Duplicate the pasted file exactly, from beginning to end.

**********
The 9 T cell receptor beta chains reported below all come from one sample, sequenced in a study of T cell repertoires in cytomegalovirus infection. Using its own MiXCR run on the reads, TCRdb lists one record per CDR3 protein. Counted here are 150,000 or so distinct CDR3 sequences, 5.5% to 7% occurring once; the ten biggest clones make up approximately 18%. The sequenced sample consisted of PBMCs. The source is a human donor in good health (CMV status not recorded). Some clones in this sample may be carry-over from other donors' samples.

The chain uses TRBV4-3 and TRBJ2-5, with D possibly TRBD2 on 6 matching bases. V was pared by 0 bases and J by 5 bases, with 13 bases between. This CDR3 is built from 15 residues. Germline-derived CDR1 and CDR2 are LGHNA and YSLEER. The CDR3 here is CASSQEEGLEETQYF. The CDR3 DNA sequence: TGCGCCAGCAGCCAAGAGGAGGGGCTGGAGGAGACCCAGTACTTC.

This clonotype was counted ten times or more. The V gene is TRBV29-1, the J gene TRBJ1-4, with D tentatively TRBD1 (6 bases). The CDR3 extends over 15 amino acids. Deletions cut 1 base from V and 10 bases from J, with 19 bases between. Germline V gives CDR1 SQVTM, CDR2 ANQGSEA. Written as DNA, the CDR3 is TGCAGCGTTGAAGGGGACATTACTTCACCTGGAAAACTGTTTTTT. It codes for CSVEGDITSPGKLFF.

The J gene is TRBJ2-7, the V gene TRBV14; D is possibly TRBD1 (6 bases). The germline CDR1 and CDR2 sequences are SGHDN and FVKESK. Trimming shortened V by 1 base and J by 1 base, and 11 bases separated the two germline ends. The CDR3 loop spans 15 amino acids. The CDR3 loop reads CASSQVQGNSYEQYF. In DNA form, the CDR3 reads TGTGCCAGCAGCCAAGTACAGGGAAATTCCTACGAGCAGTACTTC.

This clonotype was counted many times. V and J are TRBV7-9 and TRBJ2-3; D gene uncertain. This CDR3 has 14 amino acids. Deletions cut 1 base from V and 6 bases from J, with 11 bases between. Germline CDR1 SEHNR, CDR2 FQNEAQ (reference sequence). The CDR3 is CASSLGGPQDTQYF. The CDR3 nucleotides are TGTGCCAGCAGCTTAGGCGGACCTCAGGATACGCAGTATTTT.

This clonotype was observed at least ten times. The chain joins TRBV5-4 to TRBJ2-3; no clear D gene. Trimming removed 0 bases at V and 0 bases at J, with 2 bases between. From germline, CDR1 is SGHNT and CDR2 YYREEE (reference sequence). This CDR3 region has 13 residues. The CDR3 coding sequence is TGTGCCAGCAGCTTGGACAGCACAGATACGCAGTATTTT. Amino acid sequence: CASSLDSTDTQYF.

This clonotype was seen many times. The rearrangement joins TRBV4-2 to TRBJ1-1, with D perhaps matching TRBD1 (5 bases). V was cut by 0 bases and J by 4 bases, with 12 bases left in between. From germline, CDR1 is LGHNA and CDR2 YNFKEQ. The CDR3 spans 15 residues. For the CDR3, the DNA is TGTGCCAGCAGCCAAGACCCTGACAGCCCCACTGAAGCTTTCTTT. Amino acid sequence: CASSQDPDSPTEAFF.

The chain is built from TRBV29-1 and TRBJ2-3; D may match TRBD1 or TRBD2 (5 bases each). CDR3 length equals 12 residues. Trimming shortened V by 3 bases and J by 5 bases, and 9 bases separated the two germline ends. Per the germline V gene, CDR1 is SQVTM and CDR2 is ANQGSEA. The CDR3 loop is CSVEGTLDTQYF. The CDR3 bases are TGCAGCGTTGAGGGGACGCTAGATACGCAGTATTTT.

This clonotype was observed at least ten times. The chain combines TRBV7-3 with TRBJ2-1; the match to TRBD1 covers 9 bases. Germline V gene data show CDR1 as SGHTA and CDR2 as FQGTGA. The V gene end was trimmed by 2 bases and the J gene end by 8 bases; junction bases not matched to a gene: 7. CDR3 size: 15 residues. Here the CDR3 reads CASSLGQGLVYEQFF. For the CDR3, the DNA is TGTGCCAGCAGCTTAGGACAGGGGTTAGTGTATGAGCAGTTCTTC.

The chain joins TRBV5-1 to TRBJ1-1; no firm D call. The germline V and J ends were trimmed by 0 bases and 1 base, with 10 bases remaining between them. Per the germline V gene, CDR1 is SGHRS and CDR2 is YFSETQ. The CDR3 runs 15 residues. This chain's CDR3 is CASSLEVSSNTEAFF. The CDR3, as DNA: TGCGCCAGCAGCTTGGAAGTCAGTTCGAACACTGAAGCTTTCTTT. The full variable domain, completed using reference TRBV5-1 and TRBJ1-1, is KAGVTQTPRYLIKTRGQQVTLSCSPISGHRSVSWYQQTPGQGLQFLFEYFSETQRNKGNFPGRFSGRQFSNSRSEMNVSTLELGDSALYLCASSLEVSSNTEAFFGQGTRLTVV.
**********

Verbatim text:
The 9 T cell receptor beta chains reported below all come from one sample, sequenced in a study of T cell repertoires in cytomegalovirus infection. Using its own MiXCR run on the reads, TCRdb lists one record per CDR3 protein. Counted here are 150,000 or so distinct CDR3 sequences, 5.5% to 7% occurring once; the ten biggest clones make up approximately 18%. The sequenced sample consisted of PBMCs. The source is a human donor in good health (CMV status not recorded). Some clones in this sample may be carry-over from other donors' samples.

The chain uses TRBV4-3 and TRBJ2-5, with D possibly TRBD2 on 6 matching bases. V was pared by 0 bases and J by 5 bases, with 13 bases between. This CDR3 is built from 15 residues. Germline-derived CDR1 and CDR2 are LGHNA and YSLEER. The CDR3 here is CASSQEEGLEETQYF. The CDR3 DNA sequence: TGCGCCAGCAGCCAAGAGGAGGGGCTGGAGGAGACCCAGTACTTC.

This clonotype was counted ten times or more. The V gene is TRBV29-1, the J gene TRBJ1-4, with D tentatively TRBD1 (6 bases). The CDR3 extends over 15 amino acids. Deletions cut 1 base from V and 10 bases from J, with 19 bases between. Germline V gives CDR1 SQVTM, CDR2 ANQGSEA. Written as DNA, the CDR3 is TGCAGCGTTGAAGGGGACATTACTTCACCTGGAAAACTGTTTTTT. It codes for CSVEGDITSPGKLFF.

The J gene is TRBJ2-7, the V gene TRBV14; D is possibly TRBD1 (6 bases). The germline CDR1 and CDR2 sequences are SGHDN and FVKESK. Trimming shortened V by 1 base and J by 1 base, and 11 bases separated the two germline ends. The CDR3 loop spans 15 amino acids. The CDR3 loop reads CASSQVQGNSYEQYF. In DNA form, the CDR3 reads TGTGCCAGCAGCCAAGTACAGGGAAATTCCTACGAGCAGTACTTC.

This clonotype was counted many times. V and J are TRBV7-9 and TRBJ2-3; D gene uncertain. This CDR3 has 14 amino acids. Deletions cut 1 base from V and 6 bases from J, with 11 bases between. Germline CDR1 SEHNR, CDR2 FQNEAQ (reference sequence). The CDR3 is CASSLGGPQDTQYF. The CDR3 nucleotides are TGTGCCAGCAGCTTAGGCGGACCTCAGGATACGCAGTATTTT.

This clonotype was observed at least ten times. The chain joins TRBV5-4 to TRBJ2-3; no clear D gene. Trimming removed 0 bases at V and 0 bases at J, with 2 bases between. From germline, CDR1 is SGHNT and CDR2 YYREEE (reference sequence). This CDR3 region has 13 residues. The CDR3 coding sequence is TGTGCCAGCAGCTTGGACAGCACAGATACGCAGTATTTT. Amino acid sequence: CASSLDSTDTQYF.

This clonotype was seen many times. The rearrangement joins TRBV4-2 to TRBJ1-1, with D perhaps matching TRBD1 (5 bases). V was cut by 0 bases and J by 4 bases, with 12 bases left in between. From germline, CDR1 is LGHNA and CDR2 YNFKEQ. The CDR3 spans 15 residues. For the CDR3, the DNA is TGTGCCAGCAGCCAAGACCCTGACAGCCCCACTGAAGCTTTCTTT. Amino acid sequence: CASSQDPDSPTEAFF.

The chain is built from TRBV29-1 and TRBJ2-3; D may match TRBD1 or TRBD2 (5 bases each). CDR3 length equals 12 residues. Trimming shortened V by 3 bases and J by 5 bases, and 9 bases separated the two germline ends. Per the germline V gene, CDR1 is SQVTM and CDR2 is ANQGSEA. The CDR3 loop is CSVEGTLDTQYF. The CDR3 bases are TGCAGCGTTGAGGGGACGCTAGATACGCAGTATTTT.

This clonotype was observed at least ten times. The chain combines TRBV7-3 with TRBJ2-1; the match to TRBD1 covers 9 bases. Germline V gene data show CDR1 as SGHTA and CDR2 as FQGTGA. The V gene end was trimmed by 2 bases and the J gene end by 8 bases; junction bases not matched to a gene: 7. CDR3 size: 15 residues. Here the CDR3 reads CASSLGQGLVYEQFF. For the CDR3, the DNA is TGTGCCAGCAGCTTAGGACAGGGGTTAGTGTATGAGCAGTTCTTC.

The chain joins TRBV5-1 to TRBJ1-1; no firm D call. The germline V and J ends were trimmed by 0 bases and 1 base, with 10 bases remaining between them. Per the germline V gene, CDR1 is SGHRS and CDR2 is YFSETQ. The CDR3 runs 15 residues. This chain's CDR3 is CASSLEVSSNTEAFF. The CDR3, as DNA: TGCGCCAGCAGCTTGGAAGTCAGTTCGAACACTGAAGCTTTCTTT. The full variable domain, completed using reference TRBV5-1 and TRBJ1-1, is KAGVTQTPRYLIKTRGQQVTLSCSPISGHRSVSWYQQTPGQGLQFLFEYFSETQRNKGNFPGRFSGRQFSNSRSEMNVSTLELGDSALYLCASSLEVSSNTEAFFGQGTRLTVV.